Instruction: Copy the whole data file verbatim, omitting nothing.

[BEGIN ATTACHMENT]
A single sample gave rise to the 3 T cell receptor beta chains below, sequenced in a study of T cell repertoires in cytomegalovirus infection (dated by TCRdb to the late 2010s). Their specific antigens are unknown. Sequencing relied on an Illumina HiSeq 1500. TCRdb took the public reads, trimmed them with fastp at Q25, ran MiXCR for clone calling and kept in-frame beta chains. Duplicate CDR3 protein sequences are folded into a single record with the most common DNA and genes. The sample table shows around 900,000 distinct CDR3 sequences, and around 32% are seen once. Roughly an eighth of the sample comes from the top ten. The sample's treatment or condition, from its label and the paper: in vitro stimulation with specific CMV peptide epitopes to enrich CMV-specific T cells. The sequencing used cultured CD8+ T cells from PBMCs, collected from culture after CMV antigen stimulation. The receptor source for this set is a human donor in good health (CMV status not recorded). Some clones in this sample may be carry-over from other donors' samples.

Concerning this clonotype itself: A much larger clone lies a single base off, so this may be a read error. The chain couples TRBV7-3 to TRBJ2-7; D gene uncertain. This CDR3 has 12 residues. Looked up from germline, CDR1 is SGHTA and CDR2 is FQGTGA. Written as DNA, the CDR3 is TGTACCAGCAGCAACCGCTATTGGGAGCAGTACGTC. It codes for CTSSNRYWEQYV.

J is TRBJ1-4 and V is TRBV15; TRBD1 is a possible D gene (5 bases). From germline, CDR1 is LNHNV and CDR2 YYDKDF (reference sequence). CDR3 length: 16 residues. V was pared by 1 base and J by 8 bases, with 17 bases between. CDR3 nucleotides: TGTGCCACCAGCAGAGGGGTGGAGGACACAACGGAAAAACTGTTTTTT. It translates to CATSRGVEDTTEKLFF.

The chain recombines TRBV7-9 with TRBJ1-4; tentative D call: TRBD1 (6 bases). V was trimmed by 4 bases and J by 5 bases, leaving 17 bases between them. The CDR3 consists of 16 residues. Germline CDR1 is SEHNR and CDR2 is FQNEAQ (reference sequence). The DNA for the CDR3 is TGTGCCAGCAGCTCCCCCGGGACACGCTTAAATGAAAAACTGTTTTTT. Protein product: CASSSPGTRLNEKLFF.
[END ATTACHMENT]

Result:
A single sample gave rise to the 3 T cell receptor beta chains below, sequenced in a study of T cell repertoires in cytomegalovirus infection (dated by TCRdb to the late 2010s). Their specific antigens are unknown. Sequencing relied on an Illumina HiSeq 1500. TCRdb took the public reads, trimmed them with fastp at Q25, ran MiXCR for clone calling and kept in-frame beta chains. Duplicate CDR3 protein sequences are folded into a single record with the most common DNA and genes. The sample table shows around 900,000 distinct CDR3 sequences, and around 32% are seen once. Roughly an eighth of the sample comes from the top ten. The sample's treatment or condition, from its label and the paper: in vitro stimulation with specific CMV peptide epitopes to enrich CMV-specific T cells. The sequencing used cultured CD8+ T cells from PBMCs, collected from culture after CMV antigen stimulation. The receptor source for this set is a human donor in good health (CMV status not recorded). Some clones in this sample may be carry-over from other donors' samples.

Concerning this clonotype itself: A much larger clone lies a single base off, so this may be a read error. The chain couples TRBV7-3 to TRBJ2-7; D gene uncertain. This CDR3 has 12 residues. Looked up from germline, CDR1 is SGHTA and CDR2 is FQGTGA. Written as DNA, the CDR3 is TGTACCAGCAGCAACCGCTATTGGGAGCAGTACGTC. It codes for CTSSNRYWEQYV.

J is TRBJ1-4 and V is TRBV15; TRBD1 is a possible D gene (5 bases). From germline, CDR1 is LNHNV and CDR2 YYDKDF (reference sequence). CDR3 length: 16 residues. V was pared by 1 base and J by 8 bases, with 17 bases between. CDR3 nucleotides: TGTGCCACCAGCAGAGGGGTGGAGGACACAACGGAAAAACTGTTTTTT. It translates to CATSRGVEDTTEKLFF.

The chain recombines TRBV7-9 with TRBJ1-4; tentative D call: TRBD1 (6 bases). V was trimmed by 4 bases and J by 5 bases, leaving 17 bases between them. The CDR3 consists of 16 residues. Germline CDR1 is SEHNR and CDR2 is FQNEAQ (reference sequence). The DNA for the CDR3 is TGTGCCAGCAGCTCCCCCGGGACACGCTTAAATGAAAAACTGTTTTTT. Protein product: CASSSPGTRLNEKLFF.